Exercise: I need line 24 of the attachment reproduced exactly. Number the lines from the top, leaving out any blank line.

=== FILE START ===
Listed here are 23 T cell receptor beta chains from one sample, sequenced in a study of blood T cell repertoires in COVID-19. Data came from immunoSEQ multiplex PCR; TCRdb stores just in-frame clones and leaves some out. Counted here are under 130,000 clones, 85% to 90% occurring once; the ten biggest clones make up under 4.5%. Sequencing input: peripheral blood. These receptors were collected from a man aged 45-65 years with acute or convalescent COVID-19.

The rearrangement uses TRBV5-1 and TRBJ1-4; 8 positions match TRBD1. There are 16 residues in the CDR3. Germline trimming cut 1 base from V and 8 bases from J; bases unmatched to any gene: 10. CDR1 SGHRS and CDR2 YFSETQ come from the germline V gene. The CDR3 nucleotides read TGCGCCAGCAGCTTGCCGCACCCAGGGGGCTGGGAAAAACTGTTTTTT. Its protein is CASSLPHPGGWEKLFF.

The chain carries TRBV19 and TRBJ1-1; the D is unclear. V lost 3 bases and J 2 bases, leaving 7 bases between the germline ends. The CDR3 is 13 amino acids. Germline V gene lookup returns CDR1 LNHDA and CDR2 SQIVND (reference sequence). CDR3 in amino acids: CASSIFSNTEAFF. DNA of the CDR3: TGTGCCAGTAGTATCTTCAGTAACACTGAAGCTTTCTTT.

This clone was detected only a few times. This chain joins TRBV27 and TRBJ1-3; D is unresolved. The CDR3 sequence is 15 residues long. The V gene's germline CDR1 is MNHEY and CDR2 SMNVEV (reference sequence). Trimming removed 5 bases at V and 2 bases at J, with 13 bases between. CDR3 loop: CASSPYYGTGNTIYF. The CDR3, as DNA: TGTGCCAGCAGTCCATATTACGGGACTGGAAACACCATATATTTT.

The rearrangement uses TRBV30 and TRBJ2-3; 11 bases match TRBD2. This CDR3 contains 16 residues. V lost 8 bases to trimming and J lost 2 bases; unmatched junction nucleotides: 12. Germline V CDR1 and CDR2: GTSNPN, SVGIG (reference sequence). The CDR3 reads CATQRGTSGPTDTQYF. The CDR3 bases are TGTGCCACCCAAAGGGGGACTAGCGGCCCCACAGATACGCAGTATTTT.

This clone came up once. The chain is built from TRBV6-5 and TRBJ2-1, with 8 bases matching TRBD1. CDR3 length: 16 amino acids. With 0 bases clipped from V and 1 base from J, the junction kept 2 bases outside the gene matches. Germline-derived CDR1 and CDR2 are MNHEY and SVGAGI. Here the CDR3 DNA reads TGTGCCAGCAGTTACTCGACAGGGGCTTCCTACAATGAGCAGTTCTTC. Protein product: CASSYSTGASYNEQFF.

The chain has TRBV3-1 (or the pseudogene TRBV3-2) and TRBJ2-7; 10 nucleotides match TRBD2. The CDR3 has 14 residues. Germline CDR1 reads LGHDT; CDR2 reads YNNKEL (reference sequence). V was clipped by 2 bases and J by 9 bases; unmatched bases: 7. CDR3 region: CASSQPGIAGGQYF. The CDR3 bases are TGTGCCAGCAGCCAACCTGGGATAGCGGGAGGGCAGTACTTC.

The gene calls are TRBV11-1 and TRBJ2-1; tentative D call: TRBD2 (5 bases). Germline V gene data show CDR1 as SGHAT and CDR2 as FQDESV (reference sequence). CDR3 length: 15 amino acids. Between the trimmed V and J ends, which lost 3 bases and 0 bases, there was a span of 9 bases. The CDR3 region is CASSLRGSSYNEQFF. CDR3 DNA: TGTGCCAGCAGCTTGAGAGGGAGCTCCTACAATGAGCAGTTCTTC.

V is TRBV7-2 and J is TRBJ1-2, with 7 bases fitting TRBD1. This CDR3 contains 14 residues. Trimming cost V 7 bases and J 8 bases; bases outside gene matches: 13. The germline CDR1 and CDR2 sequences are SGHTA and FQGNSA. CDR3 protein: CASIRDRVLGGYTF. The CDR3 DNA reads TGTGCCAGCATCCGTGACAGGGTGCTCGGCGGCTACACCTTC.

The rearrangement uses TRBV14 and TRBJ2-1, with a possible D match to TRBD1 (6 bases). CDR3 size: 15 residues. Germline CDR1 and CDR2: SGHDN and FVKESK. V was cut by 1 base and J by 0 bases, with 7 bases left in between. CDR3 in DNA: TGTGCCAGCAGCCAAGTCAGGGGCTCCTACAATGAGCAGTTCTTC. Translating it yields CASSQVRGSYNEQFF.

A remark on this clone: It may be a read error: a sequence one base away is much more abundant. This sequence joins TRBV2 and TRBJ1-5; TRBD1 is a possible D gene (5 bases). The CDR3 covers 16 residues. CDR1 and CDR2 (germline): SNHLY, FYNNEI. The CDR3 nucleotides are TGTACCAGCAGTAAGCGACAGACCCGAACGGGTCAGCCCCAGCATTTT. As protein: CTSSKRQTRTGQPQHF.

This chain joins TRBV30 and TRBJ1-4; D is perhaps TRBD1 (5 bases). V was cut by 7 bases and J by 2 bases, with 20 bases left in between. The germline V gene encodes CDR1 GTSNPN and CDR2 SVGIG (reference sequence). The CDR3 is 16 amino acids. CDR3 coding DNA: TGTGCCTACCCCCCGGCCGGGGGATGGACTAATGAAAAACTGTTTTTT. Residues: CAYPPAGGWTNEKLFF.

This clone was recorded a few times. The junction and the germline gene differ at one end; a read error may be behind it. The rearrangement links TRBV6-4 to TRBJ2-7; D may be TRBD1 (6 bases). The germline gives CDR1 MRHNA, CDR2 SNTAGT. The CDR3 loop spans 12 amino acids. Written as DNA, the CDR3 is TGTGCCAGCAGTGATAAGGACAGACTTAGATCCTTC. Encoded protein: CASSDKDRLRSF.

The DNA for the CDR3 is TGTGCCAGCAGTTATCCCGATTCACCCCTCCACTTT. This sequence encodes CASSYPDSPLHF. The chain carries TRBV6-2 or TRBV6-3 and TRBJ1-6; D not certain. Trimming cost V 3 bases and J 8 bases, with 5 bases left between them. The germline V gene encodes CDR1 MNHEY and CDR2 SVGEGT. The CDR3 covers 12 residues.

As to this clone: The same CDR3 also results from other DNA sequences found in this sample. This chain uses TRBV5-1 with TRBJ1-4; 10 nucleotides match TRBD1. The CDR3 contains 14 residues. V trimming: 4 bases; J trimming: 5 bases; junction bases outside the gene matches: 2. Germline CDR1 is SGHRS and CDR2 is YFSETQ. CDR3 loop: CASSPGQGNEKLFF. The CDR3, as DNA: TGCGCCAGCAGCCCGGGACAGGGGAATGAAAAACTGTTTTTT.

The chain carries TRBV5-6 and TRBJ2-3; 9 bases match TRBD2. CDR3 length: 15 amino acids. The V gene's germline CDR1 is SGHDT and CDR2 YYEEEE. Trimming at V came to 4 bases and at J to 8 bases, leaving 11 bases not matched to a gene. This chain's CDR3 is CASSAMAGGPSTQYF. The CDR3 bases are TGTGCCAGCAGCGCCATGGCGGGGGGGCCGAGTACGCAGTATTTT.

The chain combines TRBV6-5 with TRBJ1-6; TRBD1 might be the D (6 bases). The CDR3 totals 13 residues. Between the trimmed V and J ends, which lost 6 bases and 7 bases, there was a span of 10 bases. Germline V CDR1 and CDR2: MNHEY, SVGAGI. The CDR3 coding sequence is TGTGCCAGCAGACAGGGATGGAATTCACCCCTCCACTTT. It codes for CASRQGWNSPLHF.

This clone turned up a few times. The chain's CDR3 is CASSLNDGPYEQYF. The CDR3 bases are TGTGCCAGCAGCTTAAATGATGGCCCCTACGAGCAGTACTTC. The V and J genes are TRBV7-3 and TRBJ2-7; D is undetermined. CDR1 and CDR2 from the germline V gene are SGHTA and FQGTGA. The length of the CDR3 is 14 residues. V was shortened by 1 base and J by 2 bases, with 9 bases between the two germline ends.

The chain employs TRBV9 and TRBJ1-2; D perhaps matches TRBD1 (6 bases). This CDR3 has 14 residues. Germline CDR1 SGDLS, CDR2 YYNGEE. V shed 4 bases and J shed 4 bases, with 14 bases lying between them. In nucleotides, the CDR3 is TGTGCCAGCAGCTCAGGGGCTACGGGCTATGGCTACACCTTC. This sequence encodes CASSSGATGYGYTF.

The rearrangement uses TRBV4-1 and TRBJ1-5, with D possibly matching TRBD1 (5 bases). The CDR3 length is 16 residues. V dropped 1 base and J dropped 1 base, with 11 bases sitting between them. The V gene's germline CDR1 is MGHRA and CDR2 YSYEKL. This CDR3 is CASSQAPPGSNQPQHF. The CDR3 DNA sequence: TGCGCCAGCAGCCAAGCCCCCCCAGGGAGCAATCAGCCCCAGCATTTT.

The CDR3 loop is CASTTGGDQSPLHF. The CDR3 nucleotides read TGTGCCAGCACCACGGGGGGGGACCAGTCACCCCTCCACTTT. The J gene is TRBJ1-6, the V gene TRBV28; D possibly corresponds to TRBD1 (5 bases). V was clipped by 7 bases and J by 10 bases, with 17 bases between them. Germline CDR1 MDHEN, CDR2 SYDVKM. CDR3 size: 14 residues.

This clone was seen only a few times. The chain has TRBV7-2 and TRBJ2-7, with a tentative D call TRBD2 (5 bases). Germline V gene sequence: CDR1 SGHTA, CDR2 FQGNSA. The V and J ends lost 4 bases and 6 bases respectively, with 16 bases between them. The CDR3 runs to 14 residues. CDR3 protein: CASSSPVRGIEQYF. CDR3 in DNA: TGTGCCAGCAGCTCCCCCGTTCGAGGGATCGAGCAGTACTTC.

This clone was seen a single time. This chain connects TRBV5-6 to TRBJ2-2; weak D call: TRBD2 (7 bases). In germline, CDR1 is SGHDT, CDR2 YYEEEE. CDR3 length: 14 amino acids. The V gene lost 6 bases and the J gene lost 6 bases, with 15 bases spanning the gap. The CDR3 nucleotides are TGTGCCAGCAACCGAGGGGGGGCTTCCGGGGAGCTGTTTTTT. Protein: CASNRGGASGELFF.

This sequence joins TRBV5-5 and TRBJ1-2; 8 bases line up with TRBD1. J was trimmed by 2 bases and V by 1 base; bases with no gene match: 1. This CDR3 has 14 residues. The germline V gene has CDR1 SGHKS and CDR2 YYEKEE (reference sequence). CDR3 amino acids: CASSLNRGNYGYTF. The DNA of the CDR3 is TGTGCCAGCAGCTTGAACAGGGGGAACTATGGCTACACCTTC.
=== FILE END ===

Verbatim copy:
This sequence joins TRBV5-5 and TRBJ1-2; 8 bases line up with TRBD1. J was trimmed by 2 bases and V by 1 base; bases with no gene match: 1. This CDR3 has 14 residues. The germline V gene has CDR1 SGHKS and CDR2 YYEKEE (reference sequence). CDR3 amino acids: CASSLNRGNYGYTF. The DNA of the CDR3 is TGTGCCAGCAGCTTGAACAGGGGGAACTATGGCTACACCTTC.